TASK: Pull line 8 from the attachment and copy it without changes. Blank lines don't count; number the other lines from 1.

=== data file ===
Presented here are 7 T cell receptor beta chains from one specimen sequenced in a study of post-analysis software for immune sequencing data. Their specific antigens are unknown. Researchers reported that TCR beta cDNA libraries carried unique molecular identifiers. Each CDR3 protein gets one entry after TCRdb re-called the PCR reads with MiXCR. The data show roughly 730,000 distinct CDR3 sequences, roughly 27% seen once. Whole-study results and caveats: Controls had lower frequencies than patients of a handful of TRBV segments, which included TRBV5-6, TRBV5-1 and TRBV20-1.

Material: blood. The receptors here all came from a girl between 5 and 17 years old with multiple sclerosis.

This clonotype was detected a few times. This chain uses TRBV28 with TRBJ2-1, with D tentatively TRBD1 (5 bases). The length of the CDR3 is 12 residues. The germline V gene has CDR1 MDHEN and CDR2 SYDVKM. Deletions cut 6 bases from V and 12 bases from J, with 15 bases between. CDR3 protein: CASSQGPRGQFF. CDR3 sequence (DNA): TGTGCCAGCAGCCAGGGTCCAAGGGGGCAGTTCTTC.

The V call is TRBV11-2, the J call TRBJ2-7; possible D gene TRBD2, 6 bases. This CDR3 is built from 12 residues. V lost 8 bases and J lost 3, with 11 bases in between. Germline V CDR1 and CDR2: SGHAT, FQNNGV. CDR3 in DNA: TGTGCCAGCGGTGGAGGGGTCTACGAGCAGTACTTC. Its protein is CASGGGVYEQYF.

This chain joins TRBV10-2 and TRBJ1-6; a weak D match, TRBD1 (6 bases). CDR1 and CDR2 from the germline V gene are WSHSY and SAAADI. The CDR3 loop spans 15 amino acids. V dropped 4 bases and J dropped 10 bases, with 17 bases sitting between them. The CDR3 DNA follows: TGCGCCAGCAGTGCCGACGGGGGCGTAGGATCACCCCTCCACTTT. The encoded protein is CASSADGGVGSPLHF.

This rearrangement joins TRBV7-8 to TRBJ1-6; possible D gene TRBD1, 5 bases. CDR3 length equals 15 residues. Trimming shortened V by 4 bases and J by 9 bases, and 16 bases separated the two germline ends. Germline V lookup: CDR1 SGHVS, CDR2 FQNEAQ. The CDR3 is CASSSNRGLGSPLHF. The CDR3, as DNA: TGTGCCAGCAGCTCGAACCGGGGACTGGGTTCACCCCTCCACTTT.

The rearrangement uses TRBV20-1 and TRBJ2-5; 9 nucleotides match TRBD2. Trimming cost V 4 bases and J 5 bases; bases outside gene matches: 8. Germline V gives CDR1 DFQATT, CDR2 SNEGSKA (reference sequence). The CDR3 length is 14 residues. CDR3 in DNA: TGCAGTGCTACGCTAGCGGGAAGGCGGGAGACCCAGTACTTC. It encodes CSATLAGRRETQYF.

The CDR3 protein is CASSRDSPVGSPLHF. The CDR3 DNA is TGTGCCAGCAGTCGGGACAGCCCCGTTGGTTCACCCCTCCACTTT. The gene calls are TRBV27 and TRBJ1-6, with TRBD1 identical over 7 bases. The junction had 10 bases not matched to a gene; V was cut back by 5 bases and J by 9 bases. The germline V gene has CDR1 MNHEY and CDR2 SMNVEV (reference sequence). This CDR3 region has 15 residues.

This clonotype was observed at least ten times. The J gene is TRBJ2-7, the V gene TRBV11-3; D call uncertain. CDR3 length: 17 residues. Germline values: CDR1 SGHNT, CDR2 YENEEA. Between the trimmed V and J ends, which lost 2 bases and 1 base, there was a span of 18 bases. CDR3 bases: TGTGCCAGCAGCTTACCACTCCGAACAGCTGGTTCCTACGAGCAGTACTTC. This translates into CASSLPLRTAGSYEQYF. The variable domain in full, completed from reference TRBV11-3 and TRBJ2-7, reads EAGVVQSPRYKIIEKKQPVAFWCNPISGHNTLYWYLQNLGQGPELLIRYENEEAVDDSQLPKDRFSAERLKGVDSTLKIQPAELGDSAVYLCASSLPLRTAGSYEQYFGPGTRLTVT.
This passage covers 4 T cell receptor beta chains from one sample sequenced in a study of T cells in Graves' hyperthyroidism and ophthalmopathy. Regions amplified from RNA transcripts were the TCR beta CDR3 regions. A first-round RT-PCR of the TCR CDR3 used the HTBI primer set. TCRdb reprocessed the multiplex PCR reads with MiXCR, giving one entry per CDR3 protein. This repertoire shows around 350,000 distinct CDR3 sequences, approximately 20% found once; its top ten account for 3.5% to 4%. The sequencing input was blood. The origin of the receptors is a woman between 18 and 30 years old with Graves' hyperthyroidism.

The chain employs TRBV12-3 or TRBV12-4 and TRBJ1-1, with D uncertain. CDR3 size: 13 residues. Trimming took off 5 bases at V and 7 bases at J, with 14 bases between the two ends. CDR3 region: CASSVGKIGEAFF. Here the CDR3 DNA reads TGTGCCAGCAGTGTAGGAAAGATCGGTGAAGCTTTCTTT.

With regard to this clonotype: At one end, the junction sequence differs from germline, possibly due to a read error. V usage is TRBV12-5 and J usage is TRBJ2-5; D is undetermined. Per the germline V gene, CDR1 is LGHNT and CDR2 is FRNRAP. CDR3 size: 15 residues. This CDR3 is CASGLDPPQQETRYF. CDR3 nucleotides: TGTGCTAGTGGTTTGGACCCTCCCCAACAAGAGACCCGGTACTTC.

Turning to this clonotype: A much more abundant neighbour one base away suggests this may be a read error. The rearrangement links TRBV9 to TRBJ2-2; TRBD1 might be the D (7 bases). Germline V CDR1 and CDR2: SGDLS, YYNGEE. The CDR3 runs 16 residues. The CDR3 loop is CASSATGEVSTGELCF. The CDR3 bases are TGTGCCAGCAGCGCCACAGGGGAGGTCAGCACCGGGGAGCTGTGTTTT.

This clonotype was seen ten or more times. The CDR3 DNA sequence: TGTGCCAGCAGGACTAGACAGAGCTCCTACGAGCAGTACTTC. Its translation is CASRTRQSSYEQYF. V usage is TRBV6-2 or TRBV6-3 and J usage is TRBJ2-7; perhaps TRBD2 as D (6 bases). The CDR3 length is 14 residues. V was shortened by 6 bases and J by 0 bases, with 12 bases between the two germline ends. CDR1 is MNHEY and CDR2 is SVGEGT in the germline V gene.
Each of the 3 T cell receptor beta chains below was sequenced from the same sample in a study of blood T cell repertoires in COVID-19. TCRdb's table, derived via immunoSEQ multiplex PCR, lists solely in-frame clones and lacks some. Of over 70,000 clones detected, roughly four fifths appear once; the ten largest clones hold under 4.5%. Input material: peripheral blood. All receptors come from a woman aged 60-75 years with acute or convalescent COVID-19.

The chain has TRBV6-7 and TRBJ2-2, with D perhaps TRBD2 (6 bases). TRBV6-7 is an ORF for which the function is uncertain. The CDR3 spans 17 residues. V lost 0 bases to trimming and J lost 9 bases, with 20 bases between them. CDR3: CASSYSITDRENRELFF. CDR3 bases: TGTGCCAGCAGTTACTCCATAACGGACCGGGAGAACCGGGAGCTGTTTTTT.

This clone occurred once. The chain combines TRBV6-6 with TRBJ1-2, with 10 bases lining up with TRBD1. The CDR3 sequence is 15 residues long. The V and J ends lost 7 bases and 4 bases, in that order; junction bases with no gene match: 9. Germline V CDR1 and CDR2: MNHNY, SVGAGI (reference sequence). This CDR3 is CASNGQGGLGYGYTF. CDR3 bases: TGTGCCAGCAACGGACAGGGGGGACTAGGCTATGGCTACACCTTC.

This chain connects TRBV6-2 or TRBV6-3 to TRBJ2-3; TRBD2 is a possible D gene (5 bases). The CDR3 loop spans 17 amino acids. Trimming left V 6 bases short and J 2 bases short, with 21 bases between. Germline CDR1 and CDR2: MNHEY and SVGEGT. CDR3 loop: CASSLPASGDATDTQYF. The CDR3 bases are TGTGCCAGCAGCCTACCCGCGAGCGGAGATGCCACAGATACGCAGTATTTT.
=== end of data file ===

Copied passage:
The CDR3 protein is CASSRDSPVGSPLHF. The CDR3 DNA is TGTGCCAGCAGTCGGGACAGCCCCGTTGGTTCACCCCTCCACTTT. The gene calls are TRBV27 and TRBJ1-6, with TRBD1 identical over 7 bases. The junction had 10 bases not matched to a gene; V was cut back by 5 bases and J by 9 bases. The germline V gene has CDR1 MNHEY and CDR2 SMNVEV (reference sequence). This CDR3 region has 15 residues.